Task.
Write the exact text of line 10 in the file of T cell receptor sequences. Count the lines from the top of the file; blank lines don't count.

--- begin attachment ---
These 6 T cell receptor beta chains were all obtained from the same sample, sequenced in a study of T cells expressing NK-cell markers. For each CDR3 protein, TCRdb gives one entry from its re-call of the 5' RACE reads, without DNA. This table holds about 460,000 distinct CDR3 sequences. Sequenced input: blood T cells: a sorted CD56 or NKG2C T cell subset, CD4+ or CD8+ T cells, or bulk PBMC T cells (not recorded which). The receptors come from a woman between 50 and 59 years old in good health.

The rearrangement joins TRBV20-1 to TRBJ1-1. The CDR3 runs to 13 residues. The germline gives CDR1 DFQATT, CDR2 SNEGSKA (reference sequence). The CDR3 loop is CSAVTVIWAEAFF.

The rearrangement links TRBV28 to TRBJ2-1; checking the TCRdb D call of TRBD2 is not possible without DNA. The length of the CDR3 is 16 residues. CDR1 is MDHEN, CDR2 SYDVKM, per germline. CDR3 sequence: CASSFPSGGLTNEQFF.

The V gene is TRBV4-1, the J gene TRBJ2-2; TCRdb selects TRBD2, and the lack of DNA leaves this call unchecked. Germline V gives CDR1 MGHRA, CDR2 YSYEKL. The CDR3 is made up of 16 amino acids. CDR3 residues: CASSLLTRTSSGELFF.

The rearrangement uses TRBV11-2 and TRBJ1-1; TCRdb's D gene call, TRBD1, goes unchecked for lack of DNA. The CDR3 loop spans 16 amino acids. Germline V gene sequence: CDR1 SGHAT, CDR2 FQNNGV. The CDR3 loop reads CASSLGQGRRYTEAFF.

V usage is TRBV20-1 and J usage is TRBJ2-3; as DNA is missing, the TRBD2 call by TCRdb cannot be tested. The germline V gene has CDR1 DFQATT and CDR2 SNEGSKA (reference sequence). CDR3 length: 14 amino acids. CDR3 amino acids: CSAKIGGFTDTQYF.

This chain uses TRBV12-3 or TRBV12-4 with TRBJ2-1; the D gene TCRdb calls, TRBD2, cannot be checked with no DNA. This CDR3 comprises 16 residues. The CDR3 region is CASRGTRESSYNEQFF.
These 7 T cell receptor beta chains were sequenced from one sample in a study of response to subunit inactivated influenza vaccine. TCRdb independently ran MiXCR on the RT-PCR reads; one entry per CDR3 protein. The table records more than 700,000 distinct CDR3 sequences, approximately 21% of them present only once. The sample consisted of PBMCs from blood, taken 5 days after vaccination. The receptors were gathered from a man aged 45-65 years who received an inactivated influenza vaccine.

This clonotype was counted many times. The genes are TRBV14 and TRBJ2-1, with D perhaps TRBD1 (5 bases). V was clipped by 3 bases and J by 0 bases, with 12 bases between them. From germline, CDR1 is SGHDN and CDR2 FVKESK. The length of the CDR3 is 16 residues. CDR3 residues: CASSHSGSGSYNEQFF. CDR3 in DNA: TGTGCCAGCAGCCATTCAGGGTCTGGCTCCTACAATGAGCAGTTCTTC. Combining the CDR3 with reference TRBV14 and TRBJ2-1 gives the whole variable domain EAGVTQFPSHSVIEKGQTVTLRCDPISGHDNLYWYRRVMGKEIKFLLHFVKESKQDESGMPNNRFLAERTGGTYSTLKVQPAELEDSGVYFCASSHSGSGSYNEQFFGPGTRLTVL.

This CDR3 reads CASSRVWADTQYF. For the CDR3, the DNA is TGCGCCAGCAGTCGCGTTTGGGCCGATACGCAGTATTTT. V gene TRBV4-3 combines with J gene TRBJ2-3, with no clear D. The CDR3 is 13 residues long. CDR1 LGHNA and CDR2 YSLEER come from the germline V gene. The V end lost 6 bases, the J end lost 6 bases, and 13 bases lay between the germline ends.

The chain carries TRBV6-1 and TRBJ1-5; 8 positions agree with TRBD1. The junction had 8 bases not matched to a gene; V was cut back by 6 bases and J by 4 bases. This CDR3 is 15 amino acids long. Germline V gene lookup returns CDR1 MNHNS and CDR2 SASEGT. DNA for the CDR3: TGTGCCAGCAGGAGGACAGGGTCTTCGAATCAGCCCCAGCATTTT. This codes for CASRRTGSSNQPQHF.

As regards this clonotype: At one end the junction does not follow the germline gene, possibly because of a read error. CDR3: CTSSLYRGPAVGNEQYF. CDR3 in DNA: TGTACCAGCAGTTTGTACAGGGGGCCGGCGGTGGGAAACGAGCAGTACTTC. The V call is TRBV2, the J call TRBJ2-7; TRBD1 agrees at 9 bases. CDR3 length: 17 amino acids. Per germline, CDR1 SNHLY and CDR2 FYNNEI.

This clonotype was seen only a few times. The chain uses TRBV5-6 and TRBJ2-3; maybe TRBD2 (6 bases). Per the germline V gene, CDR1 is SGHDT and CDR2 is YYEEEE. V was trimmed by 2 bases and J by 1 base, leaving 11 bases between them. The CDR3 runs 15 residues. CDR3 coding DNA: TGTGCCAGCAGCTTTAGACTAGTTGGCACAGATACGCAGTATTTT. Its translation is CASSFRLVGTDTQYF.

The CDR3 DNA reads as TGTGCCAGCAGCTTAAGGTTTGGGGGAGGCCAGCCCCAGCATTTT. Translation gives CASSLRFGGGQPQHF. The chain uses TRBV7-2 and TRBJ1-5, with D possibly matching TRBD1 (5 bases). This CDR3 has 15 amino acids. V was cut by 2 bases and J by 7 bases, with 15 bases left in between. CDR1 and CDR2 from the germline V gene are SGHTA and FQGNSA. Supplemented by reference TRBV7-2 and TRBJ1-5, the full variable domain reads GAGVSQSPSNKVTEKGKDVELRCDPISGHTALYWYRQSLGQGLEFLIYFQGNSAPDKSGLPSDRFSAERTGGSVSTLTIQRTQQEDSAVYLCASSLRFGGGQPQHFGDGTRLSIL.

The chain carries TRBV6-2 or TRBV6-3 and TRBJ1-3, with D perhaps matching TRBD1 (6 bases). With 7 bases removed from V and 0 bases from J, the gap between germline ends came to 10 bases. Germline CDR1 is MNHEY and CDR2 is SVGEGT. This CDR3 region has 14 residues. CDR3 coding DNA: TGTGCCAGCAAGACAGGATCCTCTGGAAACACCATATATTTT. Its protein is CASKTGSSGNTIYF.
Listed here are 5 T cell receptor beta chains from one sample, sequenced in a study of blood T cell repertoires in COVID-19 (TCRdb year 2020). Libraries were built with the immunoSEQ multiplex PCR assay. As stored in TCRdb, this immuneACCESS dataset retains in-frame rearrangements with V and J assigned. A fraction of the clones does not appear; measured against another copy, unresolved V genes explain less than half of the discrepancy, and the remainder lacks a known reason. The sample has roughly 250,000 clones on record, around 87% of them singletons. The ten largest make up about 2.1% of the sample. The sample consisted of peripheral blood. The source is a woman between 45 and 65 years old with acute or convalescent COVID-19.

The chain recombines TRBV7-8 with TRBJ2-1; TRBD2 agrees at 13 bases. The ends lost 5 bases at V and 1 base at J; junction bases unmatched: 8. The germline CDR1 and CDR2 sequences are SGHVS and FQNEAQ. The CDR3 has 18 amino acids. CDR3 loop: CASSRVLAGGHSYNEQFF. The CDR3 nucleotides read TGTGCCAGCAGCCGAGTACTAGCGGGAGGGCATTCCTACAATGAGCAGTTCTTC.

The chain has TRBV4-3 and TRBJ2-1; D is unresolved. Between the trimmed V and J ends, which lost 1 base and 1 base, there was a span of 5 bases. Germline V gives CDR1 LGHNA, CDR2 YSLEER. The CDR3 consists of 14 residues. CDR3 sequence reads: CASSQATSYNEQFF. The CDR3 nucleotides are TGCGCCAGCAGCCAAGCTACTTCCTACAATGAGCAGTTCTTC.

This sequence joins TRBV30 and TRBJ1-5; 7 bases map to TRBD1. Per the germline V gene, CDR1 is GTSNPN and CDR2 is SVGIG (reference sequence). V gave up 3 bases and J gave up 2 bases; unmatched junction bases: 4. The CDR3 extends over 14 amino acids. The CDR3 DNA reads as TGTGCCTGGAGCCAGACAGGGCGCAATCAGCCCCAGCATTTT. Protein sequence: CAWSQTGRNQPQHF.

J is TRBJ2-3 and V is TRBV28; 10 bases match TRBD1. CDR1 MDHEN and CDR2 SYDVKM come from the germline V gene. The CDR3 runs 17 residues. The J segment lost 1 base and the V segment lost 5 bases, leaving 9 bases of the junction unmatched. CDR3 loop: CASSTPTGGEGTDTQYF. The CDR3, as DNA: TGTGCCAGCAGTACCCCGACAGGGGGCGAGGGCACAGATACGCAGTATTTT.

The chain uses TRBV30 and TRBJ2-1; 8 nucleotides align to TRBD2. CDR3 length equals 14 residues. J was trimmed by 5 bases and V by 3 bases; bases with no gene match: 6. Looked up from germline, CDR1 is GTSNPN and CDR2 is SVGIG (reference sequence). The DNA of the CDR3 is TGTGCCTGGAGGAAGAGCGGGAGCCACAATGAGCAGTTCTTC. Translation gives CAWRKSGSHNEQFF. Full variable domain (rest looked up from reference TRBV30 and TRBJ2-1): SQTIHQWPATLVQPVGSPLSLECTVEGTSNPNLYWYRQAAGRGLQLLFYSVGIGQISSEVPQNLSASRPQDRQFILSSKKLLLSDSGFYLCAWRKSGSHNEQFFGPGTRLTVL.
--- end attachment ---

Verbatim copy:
This CDR3 reads CASSRVWADTQYF. For the CDR3, the DNA is TGCGCCAGCAGTCGCGTTTGGGCCGATACGCAGTATTTT. V gene TRBV4-3 combines with J gene TRBJ2-3, with no clear D. The CDR3 is 13 residues long. CDR1 LGHNA and CDR2 YSLEER come from the germline V gene. The V end lost 6 bases, the J end lost 6 bases, and 13 bases lay between the germline ends.